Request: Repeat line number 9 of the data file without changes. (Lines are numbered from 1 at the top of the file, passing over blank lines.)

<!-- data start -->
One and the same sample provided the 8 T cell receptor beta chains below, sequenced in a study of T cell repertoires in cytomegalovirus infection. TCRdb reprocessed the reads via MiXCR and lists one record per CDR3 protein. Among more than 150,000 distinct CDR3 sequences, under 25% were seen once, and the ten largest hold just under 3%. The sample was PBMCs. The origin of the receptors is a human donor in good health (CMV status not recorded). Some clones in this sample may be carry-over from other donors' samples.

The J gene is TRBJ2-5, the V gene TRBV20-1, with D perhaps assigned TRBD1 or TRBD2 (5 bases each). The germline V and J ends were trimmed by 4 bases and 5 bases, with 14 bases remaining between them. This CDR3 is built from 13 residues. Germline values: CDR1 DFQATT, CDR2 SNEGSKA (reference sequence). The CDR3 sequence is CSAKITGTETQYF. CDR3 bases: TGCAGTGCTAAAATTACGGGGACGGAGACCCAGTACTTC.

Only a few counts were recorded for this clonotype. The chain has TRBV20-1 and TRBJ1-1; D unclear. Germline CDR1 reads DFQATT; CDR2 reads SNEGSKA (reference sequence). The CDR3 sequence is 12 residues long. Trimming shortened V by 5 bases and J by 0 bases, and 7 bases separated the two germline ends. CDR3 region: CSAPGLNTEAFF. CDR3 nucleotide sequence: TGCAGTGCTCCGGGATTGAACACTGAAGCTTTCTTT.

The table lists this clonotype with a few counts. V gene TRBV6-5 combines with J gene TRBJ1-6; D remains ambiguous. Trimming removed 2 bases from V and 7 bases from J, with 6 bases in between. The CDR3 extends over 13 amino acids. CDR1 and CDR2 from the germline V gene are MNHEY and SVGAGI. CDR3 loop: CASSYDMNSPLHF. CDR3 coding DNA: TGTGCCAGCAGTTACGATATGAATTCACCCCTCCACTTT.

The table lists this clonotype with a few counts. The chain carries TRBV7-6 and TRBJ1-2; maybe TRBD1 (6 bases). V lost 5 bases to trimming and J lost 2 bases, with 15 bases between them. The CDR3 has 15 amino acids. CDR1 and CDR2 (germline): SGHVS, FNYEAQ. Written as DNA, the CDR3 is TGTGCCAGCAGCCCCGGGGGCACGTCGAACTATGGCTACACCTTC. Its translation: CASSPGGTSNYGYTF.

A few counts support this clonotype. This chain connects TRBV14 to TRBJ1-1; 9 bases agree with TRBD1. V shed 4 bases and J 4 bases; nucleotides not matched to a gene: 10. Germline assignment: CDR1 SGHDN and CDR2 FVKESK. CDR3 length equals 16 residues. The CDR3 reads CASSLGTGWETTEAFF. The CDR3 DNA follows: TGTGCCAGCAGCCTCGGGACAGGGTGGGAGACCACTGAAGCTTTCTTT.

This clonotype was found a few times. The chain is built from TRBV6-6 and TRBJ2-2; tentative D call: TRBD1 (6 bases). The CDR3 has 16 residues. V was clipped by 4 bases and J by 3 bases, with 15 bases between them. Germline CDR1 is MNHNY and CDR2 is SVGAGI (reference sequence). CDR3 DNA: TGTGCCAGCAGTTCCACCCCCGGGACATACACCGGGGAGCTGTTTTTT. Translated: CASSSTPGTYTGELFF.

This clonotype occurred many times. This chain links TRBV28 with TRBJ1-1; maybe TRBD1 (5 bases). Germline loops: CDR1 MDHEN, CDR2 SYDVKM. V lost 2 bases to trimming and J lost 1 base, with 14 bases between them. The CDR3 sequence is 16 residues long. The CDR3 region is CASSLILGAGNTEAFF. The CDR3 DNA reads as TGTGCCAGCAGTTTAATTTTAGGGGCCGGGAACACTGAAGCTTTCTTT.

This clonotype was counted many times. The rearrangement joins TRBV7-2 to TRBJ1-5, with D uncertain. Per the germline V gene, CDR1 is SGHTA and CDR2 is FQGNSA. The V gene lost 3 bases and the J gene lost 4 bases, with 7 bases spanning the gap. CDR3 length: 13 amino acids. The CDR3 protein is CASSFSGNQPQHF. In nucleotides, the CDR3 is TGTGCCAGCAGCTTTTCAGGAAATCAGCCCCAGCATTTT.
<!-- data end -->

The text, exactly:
This clonotype was counted many times. The rearrangement joins TRBV7-2 to TRBJ1-5, with D uncertain. Per the germline V gene, CDR1 is SGHTA and CDR2 is FQGNSA. The V gene lost 3 bases and the J gene lost 4 bases, with 7 bases spanning the gap. CDR3 length: 13 amino acids. The CDR3 protein is CASSFSGNQPQHF. In nucleotides, the CDR3 is TGTGCCAGCAGCTTTTCAGGAAATCAGCCCCAGCATTTT.